Title:
PROTECTIVE SHEATHING
Kind Code:
A1


Abstract:
A protective sheathing is provided for use as a protective wrap about longitudinal objects such as cables, wires and bundles of wires in a wiring harness. The sheathing has at least two layers of a non-woven felt fabric. The two layers are bonded together at certain points between them, but not all points, with a hot melt net-like adhesive layer between the felt fabric layers. A layer of adhesive film or velcro is provided on an outside surface of one of the layers of non-woven felt fabric to secure the sheathing around the bundle of wires to be protected.



Inventors:
Lindner, Michael (ROSENHEIM, DE)
Application Number:
09/388752
Publication Date:
07/25/2002
Filing Date:
09/02/1999
Assignee:
LINDNER MICHAEL
Primary Class:
Other Classes:
428/41.8, 428/43, 428/188, 428/198, 428/220, 428/352, 428/920, 428/921, 442/381, 442/391, 442/392, 442/402
International Classes:
A44B18/00; B32B5/26; D04H13/00; (IPC1-7): B32B9/00; B32B33/00; G09F3/00
View Patent Images:



Primary Examiner:
IMANI, ELIZABETH MARY COLE
Attorney, Agent or Firm:
REED SMITH LLP (P.O. BOX 488 (NYC), PITTSBURGH, PA, 15230-0488, US)
Claims:

What is claimed is:



1. A protective sheathing for use as a protective wrap about longitudinal objects such as cables, wires and bundles of wires in a wiring harness, comprising first and second layers of non-woven fabric, each of said first and second layers having an inside surface and an outside surface, the inside surfaces of said first and second layers being bonded together, and means on the outside surface of said second layer of non-woven fabric for causing a portion of said second layer of non-woven fabric to adhere to an overlapping portion of the outside surface of said first layer when said sheathing is wrapped about said longitudinal objects.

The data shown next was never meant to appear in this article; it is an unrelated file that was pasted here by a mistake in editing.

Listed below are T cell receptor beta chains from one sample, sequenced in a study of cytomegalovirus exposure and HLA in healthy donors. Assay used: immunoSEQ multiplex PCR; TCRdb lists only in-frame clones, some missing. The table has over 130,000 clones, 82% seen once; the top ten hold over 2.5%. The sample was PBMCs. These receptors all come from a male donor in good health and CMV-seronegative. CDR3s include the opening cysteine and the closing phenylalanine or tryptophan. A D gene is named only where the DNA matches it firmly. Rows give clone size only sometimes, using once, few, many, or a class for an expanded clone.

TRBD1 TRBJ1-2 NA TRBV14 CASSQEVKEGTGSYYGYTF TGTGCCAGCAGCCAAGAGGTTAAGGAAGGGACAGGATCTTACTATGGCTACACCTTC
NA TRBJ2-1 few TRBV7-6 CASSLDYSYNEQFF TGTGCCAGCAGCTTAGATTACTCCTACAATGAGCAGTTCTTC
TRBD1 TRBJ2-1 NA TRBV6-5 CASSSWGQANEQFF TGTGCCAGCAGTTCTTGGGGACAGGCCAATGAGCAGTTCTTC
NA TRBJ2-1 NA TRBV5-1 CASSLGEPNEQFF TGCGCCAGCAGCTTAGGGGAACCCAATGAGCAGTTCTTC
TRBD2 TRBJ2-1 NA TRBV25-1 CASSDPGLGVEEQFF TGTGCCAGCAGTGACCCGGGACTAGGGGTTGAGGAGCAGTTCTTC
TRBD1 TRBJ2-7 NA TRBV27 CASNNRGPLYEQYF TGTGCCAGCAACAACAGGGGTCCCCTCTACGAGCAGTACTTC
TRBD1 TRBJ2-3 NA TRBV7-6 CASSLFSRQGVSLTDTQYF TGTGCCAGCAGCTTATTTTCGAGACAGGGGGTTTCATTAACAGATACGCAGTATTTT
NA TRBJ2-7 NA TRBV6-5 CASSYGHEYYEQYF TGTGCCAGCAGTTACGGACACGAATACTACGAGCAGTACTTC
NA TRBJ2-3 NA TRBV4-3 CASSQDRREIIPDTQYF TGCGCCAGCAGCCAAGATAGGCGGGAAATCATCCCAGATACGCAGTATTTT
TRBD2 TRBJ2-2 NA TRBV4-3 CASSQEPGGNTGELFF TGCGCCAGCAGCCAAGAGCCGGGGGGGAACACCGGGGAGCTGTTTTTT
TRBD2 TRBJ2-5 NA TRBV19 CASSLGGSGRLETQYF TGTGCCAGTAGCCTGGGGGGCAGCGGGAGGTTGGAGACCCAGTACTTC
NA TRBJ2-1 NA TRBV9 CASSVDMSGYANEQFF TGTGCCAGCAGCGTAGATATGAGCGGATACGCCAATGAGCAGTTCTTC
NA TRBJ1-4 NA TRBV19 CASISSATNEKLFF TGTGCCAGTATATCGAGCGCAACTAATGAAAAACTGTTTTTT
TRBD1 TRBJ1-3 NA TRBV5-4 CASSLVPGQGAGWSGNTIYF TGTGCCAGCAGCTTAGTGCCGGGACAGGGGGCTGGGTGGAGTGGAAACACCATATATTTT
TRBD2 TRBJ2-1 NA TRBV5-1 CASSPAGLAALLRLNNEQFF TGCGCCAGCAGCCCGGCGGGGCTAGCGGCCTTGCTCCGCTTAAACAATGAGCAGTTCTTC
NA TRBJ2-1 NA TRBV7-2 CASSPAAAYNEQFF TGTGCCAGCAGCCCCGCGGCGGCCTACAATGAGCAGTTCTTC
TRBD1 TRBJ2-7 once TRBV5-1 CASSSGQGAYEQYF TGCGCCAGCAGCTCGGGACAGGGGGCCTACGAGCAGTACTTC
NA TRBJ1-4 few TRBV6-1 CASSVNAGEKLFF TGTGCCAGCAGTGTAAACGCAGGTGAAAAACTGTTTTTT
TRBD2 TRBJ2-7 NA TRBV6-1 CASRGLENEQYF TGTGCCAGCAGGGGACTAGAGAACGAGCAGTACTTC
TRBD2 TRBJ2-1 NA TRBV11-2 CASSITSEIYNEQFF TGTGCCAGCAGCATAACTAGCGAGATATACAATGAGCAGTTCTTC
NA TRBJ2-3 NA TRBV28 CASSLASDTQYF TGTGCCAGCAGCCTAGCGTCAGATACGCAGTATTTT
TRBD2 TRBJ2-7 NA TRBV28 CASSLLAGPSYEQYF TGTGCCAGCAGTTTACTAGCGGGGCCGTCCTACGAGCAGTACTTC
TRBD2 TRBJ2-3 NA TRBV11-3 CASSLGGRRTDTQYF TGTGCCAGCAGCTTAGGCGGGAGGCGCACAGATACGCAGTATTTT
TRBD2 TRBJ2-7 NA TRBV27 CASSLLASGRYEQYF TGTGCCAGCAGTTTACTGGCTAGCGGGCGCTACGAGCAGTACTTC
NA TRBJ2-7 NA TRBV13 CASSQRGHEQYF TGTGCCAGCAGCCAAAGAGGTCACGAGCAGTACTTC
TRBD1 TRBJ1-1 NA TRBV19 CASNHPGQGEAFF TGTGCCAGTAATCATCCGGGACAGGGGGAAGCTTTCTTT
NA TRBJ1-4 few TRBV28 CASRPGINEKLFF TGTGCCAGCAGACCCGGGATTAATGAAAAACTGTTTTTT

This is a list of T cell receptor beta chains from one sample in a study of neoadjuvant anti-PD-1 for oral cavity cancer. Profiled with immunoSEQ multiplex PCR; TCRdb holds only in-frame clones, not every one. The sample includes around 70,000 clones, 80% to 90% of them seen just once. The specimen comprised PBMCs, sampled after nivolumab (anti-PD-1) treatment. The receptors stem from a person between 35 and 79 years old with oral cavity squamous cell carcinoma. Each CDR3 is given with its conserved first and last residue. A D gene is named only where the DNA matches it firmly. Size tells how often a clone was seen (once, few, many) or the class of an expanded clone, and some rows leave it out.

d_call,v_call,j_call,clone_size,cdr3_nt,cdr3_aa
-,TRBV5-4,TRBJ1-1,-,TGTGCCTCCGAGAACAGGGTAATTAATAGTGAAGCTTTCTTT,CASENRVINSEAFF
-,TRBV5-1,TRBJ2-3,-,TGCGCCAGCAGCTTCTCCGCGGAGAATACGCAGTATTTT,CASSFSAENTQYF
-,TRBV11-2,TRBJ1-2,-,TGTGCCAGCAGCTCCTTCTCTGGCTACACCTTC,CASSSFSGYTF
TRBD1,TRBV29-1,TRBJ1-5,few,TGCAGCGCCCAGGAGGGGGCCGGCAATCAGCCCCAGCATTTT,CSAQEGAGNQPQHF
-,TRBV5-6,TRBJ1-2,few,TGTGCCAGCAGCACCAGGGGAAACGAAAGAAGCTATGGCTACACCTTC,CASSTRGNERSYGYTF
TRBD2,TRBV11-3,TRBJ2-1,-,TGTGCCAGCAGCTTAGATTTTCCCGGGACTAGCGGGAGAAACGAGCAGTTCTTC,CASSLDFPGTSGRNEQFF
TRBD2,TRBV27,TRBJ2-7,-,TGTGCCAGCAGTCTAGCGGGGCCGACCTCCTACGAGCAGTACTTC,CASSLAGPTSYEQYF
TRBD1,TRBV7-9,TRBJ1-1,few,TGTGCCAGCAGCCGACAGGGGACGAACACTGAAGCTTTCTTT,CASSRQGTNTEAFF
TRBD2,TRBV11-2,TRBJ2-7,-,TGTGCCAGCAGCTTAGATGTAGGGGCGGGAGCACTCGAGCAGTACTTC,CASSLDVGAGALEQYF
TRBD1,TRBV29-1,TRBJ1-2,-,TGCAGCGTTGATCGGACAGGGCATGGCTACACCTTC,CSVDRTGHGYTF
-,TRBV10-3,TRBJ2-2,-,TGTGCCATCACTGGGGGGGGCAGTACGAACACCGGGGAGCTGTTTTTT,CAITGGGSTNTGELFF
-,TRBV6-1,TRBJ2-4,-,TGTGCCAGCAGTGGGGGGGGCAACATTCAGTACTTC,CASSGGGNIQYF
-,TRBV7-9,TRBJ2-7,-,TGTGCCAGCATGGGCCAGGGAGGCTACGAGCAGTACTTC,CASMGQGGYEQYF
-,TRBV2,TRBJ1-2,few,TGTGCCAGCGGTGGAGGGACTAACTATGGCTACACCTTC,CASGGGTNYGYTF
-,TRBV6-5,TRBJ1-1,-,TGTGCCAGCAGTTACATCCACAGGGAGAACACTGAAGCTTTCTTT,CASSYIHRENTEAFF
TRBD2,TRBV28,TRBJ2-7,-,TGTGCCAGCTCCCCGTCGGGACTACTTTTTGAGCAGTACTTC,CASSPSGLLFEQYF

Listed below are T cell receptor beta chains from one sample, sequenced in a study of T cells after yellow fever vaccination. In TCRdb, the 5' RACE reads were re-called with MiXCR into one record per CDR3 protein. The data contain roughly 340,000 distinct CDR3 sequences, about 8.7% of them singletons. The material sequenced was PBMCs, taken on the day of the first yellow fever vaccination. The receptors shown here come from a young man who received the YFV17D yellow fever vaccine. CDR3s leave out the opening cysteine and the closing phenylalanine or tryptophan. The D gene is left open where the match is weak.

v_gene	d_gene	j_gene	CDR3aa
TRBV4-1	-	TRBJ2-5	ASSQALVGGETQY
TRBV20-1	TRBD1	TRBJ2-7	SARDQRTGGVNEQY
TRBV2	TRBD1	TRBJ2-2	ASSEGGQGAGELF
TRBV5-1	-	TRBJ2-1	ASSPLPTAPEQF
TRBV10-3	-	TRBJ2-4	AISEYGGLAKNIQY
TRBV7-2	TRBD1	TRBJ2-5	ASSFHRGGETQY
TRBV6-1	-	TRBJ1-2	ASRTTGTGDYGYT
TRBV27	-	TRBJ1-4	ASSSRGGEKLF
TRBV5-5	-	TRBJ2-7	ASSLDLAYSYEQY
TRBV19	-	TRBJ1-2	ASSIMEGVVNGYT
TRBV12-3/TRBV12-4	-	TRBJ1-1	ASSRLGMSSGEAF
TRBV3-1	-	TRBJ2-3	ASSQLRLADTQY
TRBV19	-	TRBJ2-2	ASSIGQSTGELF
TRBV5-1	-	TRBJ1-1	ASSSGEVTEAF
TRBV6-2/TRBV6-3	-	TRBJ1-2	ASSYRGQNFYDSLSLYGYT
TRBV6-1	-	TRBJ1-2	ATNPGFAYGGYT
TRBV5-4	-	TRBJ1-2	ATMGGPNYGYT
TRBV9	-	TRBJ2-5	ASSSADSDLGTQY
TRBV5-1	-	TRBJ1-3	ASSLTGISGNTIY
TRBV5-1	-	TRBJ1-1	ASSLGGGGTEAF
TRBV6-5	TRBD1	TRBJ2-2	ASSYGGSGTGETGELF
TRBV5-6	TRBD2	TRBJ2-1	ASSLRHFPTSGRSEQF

2. The protective sheathing according to claim 1 wherein said outside surface of said second layer of non-woven fabric forms an inner surface of said sheathing, and the outside surface of said first layer of non-woven fabric forms an outer surface of said sheathing, a portion of said inner surface being in contact with a portion of said outer surface when said sheathing is wrapped longitudinally in a tubular form about said objects, and wherein said inside surfaces of said first and second layers are bonded together at certain points between them but not at all points.

3. The protective sheathing according to claim 2 wherein said inner surface faces said longitudinal objects for contact therewith.

4. The protective sheathing according to claim 3 wherein said first and second layers of non-woven fabric are bonded together by a non-woven net-like adhesive.

5. The protective sheathing according to claim 4 wherein said net-like adhesive is a hot melt adhesive.

6. The protective sheathing according to claim 5 wherein said first and second layers of non-woven fabric are identical non-woven felt fabric.

7. The protective sheathing according to claim 6 wherein said non-woven felt fabric is a needle punched felt fabric.

8. The protective sheathing according to claim 7 wherein said needle punched felt fabric has a weight ranging from about 80 grams per square meter to about 200 grams per square meter.